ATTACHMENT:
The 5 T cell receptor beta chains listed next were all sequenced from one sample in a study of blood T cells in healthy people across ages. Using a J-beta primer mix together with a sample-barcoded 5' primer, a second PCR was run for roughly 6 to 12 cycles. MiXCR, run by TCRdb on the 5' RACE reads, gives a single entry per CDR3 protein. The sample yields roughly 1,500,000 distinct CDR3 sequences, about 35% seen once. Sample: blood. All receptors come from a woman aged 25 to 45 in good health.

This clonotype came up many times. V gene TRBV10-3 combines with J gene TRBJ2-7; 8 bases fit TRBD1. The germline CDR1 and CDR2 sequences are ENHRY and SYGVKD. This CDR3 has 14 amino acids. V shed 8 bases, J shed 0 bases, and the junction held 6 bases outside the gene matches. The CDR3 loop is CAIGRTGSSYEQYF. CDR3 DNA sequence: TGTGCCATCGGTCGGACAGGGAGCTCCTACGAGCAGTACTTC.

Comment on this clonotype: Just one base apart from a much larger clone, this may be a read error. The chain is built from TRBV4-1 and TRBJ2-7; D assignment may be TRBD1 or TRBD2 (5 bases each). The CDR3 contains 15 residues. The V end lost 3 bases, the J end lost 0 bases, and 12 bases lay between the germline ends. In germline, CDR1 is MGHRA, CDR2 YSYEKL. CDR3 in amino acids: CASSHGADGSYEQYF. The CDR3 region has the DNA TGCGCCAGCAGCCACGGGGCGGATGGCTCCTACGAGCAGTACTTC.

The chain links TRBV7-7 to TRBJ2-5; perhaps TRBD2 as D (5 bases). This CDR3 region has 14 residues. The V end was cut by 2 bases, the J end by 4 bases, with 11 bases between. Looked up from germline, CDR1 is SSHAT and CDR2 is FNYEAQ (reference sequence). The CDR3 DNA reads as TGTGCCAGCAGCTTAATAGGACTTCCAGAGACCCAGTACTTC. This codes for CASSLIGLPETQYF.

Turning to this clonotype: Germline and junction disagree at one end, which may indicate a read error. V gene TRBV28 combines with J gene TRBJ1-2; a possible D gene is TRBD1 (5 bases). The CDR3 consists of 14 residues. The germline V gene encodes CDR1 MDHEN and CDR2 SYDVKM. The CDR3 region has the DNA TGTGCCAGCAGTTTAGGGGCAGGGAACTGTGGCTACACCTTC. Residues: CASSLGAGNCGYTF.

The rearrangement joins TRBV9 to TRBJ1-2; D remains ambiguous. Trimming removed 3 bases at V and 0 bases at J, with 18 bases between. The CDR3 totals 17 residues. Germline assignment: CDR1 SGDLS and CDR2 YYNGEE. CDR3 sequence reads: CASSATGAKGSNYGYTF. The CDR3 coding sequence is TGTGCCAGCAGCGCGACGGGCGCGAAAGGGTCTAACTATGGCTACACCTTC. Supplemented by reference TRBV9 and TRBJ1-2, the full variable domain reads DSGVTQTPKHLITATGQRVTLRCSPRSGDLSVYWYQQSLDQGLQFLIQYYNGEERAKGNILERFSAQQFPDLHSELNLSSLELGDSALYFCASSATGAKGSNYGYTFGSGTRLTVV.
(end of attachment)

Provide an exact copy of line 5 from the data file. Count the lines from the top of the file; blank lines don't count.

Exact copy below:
Turning to this clonotype: Germline and junction disagree at one end, which may indicate a read error. V gene TRBV28 combines with J gene TRBJ1-2; a possible D gene is TRBD1 (5 bases). The CDR3 consists of 14 residues. The germline V gene encodes CDR1 MDHEN and CDR2 SYDVKM. The CDR3 region has the DNA TGTGCCAGCAGTTTAGGGGCAGGGAACTGTGGCTACACCTTC. Residues: CASSLGAGNCGYTF.